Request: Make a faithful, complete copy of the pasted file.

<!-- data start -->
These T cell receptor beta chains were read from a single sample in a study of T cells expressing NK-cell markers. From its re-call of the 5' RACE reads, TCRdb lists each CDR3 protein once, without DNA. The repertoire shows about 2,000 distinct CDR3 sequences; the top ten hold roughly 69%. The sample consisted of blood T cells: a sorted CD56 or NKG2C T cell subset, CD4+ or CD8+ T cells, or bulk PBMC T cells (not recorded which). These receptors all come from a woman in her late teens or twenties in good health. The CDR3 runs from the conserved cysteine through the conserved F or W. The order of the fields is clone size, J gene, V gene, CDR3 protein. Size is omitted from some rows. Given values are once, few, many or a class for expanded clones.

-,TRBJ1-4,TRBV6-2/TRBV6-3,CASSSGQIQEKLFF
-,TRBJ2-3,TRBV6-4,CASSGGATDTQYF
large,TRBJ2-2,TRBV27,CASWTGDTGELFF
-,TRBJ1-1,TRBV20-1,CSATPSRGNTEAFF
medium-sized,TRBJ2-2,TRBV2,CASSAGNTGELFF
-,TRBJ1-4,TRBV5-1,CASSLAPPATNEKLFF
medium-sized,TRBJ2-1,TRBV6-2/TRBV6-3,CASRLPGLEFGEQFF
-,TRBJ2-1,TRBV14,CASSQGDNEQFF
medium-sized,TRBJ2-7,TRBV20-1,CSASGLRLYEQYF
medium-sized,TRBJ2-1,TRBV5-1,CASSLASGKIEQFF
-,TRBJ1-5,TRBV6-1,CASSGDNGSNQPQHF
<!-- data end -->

These T cell receptor beta chains were read from a single sample in a study of T cells expressing NK-cell markers. From its re-call of the 5' RACE reads, TCRdb lists each CDR3 protein once, without DNA. The repertoire shows about 2,000 distinct CDR3 sequences; the top ten hold roughly 69%. The sample consisted of blood T cells: a sorted CD56 or NKG2C T cell subset, CD4+ or CD8+ T cells, or bulk PBMC T cells (not recorded which). These receptors all come from a woman in her late teens or twenties in good health. The CDR3 runs from the conserved cysteine through the conserved F or W. The order of the fields is clone size, J gene, V gene, CDR3 protein. Size is omitted from some rows. Given values are once, few, many or a class for expanded clones.

-,TRBJ1-4,TRBV6-2/TRBV6-3,CASSSGQIQEKLFF
-,TRBJ2-3,TRBV6-4,CASSGGATDTQYF
large,TRBJ2-2,TRBV27,CASWTGDTGELFF
-,TRBJ1-1,TRBV20-1,CSATPSRGNTEAFF
medium-sized,TRBJ2-2,TRBV2,CASSAGNTGELFF
-,TRBJ1-4,TRBV5-1,CASSLAPPATNEKLFF
medium-sized,TRBJ2-1,TRBV6-2/TRBV6-3,CASRLPGLEFGEQFF
-,TRBJ2-1,TRBV14,CASSQGDNEQFF
medium-sized,TRBJ2-7,TRBV20-1,CSASGLRLYEQYF
medium-sized,TRBJ2-1,TRBV5-1,CASSLASGKIEQFF
-,TRBJ1-5,TRBV6-1,CASSGDNGSNQPQHF